The Gospel Life in Hawaii


(Church Plant Leaders From All Over North America) 


In my 13 years of ministry I have discovered that spiritual leadership is vital in order for church leaders to be effective in God’s mission here on earth.  In my personal journey I have been blessed to be mentored by great men and women of the faith.  One of them is the man that led me to Christ in 2002, my Alabama brahdda Vance Pitman, Pastor of Hope Church in Las Vegas, NV.  Vance has played an important role in my walk with Christ, and he has instilled in me 5 key spiritual leadership principles that have been foundational for me and how I lead God’s people, specifically the new church plant we launched over a year and a half ago, Ohana Church.  I pray that these principles would sharpen you as a follower of Jesus.

1.  Spiritual leadership is focused on intimacy with God, not ministry for God.

The goal is not to do stuff for God, It’s to be with God.  The number one failure for all Christians Is thinking that ministry is the goal, when in all reality ministry will consume you and cause damage to your fellowship with God, your family, and everyone else.  Jesus modeled this in the gospels, specifically in Mark 1:35, “And rising very early in the morning, while it was still dark, he departed and went out to a desolate place, and there he prayed.” This is a game changer to how we lead.  Affective spiritual leadership is rooted in intimate fellowship with God. Everything else is the overflow. How you live your life is a reflection of your intimacy with God.

2.  Spiritual leadership is defined by humility, not authority.

Your leadership will be honored by others based on how you view and establish church discipline.  Church discipline has been an unpopular term in the evangelical churches today because of how it has been used.  The scriptures give a two fold understanding of church discipline, 1. Formative Church Discipline and 2. Corrective Church Discipline.  Formative church discipline focuses on the teaching and application of the Word, and Corrective church discipline focuses on the rebuke of certain actions that don’t line up with biblical behavior (2 Tim 3:16-17).  As a leader your role is to remember that Christ is THE Authority, and he has placed us in a position of leadership to love people to him by way of church discipline and that encompasses humility.  Proverbs 22:4 says “The reward for humility and fear of the Lord is riches and honor and life.”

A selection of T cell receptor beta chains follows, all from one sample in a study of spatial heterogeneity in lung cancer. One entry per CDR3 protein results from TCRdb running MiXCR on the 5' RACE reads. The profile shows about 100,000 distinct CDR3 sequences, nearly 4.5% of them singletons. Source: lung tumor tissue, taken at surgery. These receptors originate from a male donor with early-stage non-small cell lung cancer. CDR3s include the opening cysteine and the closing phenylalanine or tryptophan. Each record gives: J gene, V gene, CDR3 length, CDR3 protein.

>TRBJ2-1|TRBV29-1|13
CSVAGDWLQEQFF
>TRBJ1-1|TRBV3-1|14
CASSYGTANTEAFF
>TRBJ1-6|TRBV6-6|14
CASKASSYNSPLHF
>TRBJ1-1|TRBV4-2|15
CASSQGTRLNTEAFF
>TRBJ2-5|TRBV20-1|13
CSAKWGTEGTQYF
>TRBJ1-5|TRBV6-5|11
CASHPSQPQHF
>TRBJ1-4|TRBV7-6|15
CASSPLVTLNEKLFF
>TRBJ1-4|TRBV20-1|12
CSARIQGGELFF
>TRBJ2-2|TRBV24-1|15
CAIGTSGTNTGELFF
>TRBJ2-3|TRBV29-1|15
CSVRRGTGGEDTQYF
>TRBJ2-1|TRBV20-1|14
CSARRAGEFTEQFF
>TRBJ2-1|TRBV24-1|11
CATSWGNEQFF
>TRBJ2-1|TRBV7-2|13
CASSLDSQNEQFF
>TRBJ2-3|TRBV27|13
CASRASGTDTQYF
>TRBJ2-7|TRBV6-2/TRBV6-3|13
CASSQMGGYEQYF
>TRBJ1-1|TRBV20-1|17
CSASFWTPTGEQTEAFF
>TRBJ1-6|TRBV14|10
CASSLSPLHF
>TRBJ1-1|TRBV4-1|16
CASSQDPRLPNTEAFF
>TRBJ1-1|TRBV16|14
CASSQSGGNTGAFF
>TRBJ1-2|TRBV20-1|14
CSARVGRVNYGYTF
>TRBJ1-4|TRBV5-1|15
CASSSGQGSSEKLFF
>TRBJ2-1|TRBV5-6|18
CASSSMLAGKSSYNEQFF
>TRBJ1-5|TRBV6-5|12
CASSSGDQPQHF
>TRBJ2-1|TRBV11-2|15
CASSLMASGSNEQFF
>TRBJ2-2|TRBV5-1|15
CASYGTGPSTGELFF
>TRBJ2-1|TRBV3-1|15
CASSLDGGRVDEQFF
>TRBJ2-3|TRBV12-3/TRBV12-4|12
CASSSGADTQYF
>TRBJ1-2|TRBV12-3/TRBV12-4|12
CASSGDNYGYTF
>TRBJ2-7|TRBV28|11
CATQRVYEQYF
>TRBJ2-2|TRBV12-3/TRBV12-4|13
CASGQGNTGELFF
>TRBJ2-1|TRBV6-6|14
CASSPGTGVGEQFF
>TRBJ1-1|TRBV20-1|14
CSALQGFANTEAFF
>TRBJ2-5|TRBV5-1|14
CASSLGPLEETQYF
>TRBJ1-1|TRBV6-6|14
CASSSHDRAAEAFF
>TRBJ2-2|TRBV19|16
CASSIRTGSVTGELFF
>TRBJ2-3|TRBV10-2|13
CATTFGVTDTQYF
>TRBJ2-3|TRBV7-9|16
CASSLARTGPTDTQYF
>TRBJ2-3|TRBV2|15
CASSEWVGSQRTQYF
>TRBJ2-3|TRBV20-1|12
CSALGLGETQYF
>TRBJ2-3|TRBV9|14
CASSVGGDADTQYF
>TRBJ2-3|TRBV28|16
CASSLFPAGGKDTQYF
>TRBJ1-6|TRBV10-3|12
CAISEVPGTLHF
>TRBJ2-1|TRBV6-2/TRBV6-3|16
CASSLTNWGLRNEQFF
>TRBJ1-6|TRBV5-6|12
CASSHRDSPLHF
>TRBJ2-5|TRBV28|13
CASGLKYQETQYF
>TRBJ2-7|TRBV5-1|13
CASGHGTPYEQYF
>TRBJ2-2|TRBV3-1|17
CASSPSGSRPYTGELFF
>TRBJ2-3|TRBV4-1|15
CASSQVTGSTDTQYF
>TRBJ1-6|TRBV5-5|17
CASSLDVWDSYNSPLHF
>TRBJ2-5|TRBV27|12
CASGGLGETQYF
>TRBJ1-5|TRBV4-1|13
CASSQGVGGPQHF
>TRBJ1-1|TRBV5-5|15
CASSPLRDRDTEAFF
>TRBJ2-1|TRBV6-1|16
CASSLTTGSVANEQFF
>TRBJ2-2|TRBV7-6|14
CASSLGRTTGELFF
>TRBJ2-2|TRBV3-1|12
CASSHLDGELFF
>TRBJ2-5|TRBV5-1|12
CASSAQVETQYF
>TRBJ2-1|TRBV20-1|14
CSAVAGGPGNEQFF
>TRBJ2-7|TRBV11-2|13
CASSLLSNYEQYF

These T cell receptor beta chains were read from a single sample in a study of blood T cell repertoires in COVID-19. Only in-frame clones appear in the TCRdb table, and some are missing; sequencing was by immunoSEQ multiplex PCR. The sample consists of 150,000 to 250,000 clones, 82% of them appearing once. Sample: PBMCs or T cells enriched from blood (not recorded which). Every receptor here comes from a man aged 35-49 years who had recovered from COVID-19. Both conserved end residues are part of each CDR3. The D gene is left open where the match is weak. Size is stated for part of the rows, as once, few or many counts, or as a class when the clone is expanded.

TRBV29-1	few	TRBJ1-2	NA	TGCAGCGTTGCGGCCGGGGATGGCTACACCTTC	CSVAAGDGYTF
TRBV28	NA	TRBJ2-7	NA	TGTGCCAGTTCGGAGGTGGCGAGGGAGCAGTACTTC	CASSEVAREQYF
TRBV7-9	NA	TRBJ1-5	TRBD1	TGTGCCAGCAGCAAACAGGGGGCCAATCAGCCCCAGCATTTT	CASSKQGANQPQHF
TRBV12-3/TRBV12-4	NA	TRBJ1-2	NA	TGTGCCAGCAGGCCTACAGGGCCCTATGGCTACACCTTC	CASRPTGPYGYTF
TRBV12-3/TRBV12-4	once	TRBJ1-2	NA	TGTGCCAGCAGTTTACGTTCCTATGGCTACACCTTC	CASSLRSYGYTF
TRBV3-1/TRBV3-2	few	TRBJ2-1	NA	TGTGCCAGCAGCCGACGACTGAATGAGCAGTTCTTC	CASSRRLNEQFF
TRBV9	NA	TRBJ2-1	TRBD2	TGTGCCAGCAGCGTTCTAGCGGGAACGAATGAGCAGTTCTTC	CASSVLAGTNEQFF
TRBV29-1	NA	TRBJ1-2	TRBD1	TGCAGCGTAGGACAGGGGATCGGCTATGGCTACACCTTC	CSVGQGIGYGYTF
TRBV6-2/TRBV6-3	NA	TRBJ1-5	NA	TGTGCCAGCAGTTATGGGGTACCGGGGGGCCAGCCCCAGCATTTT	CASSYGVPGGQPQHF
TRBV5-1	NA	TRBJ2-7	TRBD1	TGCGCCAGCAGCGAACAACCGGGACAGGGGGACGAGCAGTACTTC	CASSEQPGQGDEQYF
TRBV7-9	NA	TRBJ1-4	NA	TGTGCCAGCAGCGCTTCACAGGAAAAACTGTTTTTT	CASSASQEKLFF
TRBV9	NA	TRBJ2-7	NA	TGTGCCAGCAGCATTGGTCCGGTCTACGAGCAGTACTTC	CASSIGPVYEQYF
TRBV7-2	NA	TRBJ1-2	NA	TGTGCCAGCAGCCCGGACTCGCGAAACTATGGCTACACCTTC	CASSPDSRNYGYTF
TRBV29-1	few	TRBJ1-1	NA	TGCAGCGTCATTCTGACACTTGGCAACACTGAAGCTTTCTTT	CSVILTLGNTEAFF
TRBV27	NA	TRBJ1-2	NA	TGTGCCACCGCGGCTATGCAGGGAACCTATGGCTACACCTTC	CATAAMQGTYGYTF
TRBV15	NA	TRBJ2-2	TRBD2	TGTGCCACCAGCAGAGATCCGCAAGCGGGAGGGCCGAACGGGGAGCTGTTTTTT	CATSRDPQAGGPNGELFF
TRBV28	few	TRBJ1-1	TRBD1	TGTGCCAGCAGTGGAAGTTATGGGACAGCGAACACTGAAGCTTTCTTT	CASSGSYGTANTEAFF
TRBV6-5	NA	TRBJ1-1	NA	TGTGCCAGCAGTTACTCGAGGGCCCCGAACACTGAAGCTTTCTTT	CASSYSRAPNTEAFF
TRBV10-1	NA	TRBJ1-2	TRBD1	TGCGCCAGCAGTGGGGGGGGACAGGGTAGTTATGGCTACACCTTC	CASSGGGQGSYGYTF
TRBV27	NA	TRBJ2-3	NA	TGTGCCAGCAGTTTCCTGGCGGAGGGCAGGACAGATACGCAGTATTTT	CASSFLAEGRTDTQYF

3. Spiritual leadership pursues faithfulness, not success.

Numbers is one of the biggest discouragements in church, and I have fallen as a victim to that.  Especially in our context here in Hilo, Hawaii.  I saw a church in just a few years in Las Vegas explode from 18 people to 2,000 people in just a couple years.  Right now, our current plant is declining in our Sunday attendance and it has bothered me, but also it has reminded me to remain the course.  A game changer for this is what Paul says about God’s faithfulness, 1 Thessalonians 5:24 “He who calls you is faithful; he will surely do it.” I bank my calling here in Hilo based on that text.  An other game changer is adopting a strategy that focuses more on your sending capacity rather than your seating capacity.  What does that mean?  As a young church we have been involved in 4 new church plants in less then a year and a half, and we plan to plant 2 more in 2016.  That’s a sending mindset, and we must remain faithful to advancing the gospel beyond Hilo.

4.  Spiritual leadership has a vision for the city, not just the church.

It’s easy to be focused so much on the church it self that we forget about the city God has called us into.  One of the greatest ways to be influential in your community is identifying and researching the needs of your city.  We are currently involved in the local High School football program, and a Christian Elementary School who 60% of their students are unchurched.  We have seen great connections developed through these partnership.  One of my roles as a coach on the football team is leading our equipment department and 7 team managers.  We have gained such a trust in these organizations that we have been able to leverage the verbal gospel through circumstance.

5.  Spiritual leadership views the church as the starting line, not finish line.

My professor in seminary once said “the church is the base in which Christ will reach the world.”  We must view the church as a launching pad in which we get to see God move mighty and strong both locally, globally, and generationally. Because we planted a few churches, it does not mean we have arrived and finished our task.  This world has over 7 billion people in the world today and research says that more 5 billion are with out a relationship with Christ.  The answer to seeing this changed is our view as the church being the starting line, not finish line.   The finish line is the glory of Christ.
(These principles are credited to Pastor Vance Pitman of Hope Church Las Vegas)

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